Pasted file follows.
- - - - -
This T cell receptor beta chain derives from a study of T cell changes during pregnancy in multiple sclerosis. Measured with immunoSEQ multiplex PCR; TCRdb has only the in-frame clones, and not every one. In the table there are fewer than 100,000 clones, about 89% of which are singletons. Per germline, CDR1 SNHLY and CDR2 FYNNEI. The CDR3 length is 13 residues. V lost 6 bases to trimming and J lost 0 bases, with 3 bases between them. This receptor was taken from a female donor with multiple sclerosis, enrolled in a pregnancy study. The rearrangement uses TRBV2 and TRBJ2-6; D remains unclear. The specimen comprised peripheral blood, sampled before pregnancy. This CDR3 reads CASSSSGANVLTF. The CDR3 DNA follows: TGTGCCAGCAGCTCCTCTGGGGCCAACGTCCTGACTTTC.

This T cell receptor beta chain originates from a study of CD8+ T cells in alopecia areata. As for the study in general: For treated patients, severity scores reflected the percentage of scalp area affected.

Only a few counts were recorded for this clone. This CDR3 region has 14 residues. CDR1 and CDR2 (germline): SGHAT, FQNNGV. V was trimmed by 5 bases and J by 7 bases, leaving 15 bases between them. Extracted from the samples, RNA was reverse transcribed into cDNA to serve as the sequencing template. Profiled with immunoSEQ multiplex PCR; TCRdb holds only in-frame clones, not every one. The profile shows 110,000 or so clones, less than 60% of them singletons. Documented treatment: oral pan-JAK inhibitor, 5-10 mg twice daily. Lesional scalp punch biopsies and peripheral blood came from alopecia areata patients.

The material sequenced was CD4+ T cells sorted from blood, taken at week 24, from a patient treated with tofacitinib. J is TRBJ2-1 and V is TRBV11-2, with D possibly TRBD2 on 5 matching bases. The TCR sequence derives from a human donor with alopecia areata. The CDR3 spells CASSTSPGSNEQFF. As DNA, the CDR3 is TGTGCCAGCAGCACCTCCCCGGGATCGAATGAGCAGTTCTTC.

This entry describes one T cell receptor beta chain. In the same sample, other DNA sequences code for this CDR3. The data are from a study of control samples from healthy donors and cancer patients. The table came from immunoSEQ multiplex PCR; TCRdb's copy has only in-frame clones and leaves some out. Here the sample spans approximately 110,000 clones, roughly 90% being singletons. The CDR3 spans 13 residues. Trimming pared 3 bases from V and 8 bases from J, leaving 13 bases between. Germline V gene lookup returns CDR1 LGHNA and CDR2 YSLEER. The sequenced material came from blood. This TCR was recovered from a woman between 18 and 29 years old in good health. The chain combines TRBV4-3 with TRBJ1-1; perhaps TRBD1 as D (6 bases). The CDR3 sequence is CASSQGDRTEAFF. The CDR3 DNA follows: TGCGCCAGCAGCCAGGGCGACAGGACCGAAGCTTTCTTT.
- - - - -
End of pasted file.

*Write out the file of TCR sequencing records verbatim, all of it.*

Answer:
This T cell receptor beta chain derives from a study of T cell changes during pregnancy in multiple sclerosis. Measured with immunoSEQ multiplex PCR; TCRdb has only the in-frame clones, and not every one. In the table there are fewer than 100,000 clones, about 89% of which are singletons. Per germline, CDR1 SNHLY and CDR2 FYNNEI. The CDR3 length is 13 residues. V lost 6 bases to trimming and J lost 0 bases, with 3 bases between them. This receptor was taken from a female donor with multiple sclerosis, enrolled in a pregnancy study. The rearrangement uses TRBV2 and TRBJ2-6; D remains unclear. The specimen comprised peripheral blood, sampled before pregnancy. This CDR3 reads CASSSSGANVLTF. The CDR3 DNA follows: TGTGCCAGCAGCTCCTCTGGGGCCAACGTCCTGACTTTC.

This T cell receptor beta chain originates from a study of CD8+ T cells in alopecia areata. As for the study in general: For treated patients, severity scores reflected the percentage of scalp area affected.

Only a few counts were recorded for this clone. This CDR3 region has 14 residues. CDR1 and CDR2 (germline): SGHAT, FQNNGV. V was trimmed by 5 bases and J by 7 bases, leaving 15 bases between them. Extracted from the samples, RNA was reverse transcribed into cDNA to serve as the sequencing template. Profiled with immunoSEQ multiplex PCR; TCRdb holds only in-frame clones, not every one. The profile shows 110,000 or so clones, less than 60% of them singletons. Documented treatment: oral pan-JAK inhibitor, 5-10 mg twice daily. Lesional scalp punch biopsies and peripheral blood came from alopecia areata patients.

The material sequenced was CD4+ T cells sorted from blood, taken at week 24, from a patient treated with tofacitinib. J is TRBJ2-1 and V is TRBV11-2, with D possibly TRBD2 on 5 matching bases. The TCR sequence derives from a human donor with alopecia areata. The CDR3 spells CASSTSPGSNEQFF. As DNA, the CDR3 is TGTGCCAGCAGCACCTCCCCGGGATCGAATGAGCAGTTCTTC.

This entry describes one T cell receptor beta chain. In the same sample, other DNA sequences code for this CDR3. The data are from a study of control samples from healthy donors and cancer patients. The table came from immunoSEQ multiplex PCR; TCRdb's copy has only in-frame clones and leaves some out. Here the sample spans approximately 110,000 clones, roughly 90% being singletons. The CDR3 spans 13 residues. Trimming pared 3 bases from V and 8 bases from J, leaving 13 bases between. Germline V gene lookup returns CDR1 LGHNA and CDR2 YSLEER. The sequenced material came from blood. This TCR was recovered from a woman between 18 and 29 years old in good health. The chain combines TRBV4-3 with TRBJ1-1; perhaps TRBD1 as D (6 bases). The CDR3 sequence is CASSQGDRTEAFF. The CDR3 DNA follows: TGCGCCAGCAGCCAGGGCGACAGGACCGAAGCTTTCTTT.